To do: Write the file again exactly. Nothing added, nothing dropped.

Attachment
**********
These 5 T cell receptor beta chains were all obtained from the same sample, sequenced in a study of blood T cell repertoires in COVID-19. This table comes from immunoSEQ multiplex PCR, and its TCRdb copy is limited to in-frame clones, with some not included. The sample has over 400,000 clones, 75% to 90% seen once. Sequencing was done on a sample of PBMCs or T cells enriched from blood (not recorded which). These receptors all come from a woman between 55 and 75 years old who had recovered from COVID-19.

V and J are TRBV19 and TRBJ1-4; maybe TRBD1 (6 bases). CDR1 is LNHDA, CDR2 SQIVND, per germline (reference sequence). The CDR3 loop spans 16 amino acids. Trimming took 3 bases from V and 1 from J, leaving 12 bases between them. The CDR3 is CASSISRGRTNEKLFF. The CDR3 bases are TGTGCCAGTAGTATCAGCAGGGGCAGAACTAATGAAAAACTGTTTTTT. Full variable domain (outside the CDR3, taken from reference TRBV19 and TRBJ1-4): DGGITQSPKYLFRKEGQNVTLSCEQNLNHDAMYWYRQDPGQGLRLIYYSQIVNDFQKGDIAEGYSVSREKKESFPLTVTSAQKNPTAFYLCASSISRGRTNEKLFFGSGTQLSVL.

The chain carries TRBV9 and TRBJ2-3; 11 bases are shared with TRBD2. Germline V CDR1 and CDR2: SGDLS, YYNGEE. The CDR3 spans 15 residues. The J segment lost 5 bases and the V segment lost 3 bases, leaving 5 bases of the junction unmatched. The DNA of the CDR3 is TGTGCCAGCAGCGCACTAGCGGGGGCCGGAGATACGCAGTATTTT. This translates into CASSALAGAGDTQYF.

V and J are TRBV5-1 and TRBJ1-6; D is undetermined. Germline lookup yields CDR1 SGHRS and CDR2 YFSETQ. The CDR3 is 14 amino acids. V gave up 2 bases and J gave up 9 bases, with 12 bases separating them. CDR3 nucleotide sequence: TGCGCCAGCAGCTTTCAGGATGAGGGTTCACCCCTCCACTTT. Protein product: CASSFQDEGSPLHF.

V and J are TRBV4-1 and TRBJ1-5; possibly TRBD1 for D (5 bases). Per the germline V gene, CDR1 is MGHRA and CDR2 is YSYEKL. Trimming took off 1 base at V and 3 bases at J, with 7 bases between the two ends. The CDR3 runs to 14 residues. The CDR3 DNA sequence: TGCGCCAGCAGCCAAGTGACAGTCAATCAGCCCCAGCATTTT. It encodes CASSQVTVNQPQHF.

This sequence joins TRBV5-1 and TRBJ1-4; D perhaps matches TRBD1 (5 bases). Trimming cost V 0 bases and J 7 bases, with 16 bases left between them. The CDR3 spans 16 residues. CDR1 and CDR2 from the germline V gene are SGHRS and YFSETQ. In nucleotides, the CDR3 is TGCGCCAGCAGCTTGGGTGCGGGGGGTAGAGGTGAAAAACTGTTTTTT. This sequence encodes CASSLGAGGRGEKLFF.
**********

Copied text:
These 5 T cell receptor beta chains were all obtained from the same sample, sequenced in a study of blood T cell repertoires in COVID-19. This table comes from immunoSEQ multiplex PCR, and its TCRdb copy is limited to in-frame clones, with some not included. The sample has over 400,000 clones, 75% to 90% seen once. Sequencing was done on a sample of PBMCs or T cells enriched from blood (not recorded which). These receptors all come from a woman between 55 and 75 years old who had recovered from COVID-19.

V and J are TRBV19 and TRBJ1-4; maybe TRBD1 (6 bases). CDR1 is LNHDA, CDR2 SQIVND, per germline (reference sequence). The CDR3 loop spans 16 amino acids. Trimming took 3 bases from V and 1 from J, leaving 12 bases between them. The CDR3 is CASSISRGRTNEKLFF. The CDR3 bases are TGTGCCAGTAGTATCAGCAGGGGCAGAACTAATGAAAAACTGTTTTTT. Full variable domain (outside the CDR3, taken from reference TRBV19 and TRBJ1-4): DGGITQSPKYLFRKEGQNVTLSCEQNLNHDAMYWYRQDPGQGLRLIYYSQIVNDFQKGDIAEGYSVSREKKESFPLTVTSAQKNPTAFYLCASSISRGRTNEKLFFGSGTQLSVL.

The chain carries TRBV9 and TRBJ2-3; 11 bases are shared with TRBD2. Germline V CDR1 and CDR2: SGDLS, YYNGEE. The CDR3 spans 15 residues. The J segment lost 5 bases and the V segment lost 3 bases, leaving 5 bases of the junction unmatched. The DNA of the CDR3 is TGTGCCAGCAGCGCACTAGCGGGGGCCGGAGATACGCAGTATTTT. This translates into CASSALAGAGDTQYF.

V and J are TRBV5-1 and TRBJ1-6; D is undetermined. Germline lookup yields CDR1 SGHRS and CDR2 YFSETQ. The CDR3 is 14 amino acids. V gave up 2 bases and J gave up 9 bases, with 12 bases separating them. CDR3 nucleotide sequence: TGCGCCAGCAGCTTTCAGGATGAGGGTTCACCCCTCCACTTT. Protein product: CASSFQDEGSPLHF.

V and J are TRBV4-1 and TRBJ1-5; possibly TRBD1 for D (5 bases). Per the germline V gene, CDR1 is MGHRA and CDR2 is YSYEKL. Trimming took off 1 base at V and 3 bases at J, with 7 bases between the two ends. The CDR3 runs to 14 residues. The CDR3 DNA sequence: TGCGCCAGCAGCCAAGTGACAGTCAATCAGCCCCAGCATTTT. It encodes CASSQVTVNQPQHF.

This sequence joins TRBV5-1 and TRBJ1-4; D perhaps matches TRBD1 (5 bases). Trimming cost V 0 bases and J 7 bases, with 16 bases left between them. The CDR3 spans 16 residues. CDR1 and CDR2 from the germline V gene are SGHRS and YFSETQ. In nucleotides, the CDR3 is TGCGCCAGCAGCTTGGGTGCGGGGGGTAGAGGTGAAAAACTGTTTTTT. This sequence encodes CASSLGAGGRGEKLFF.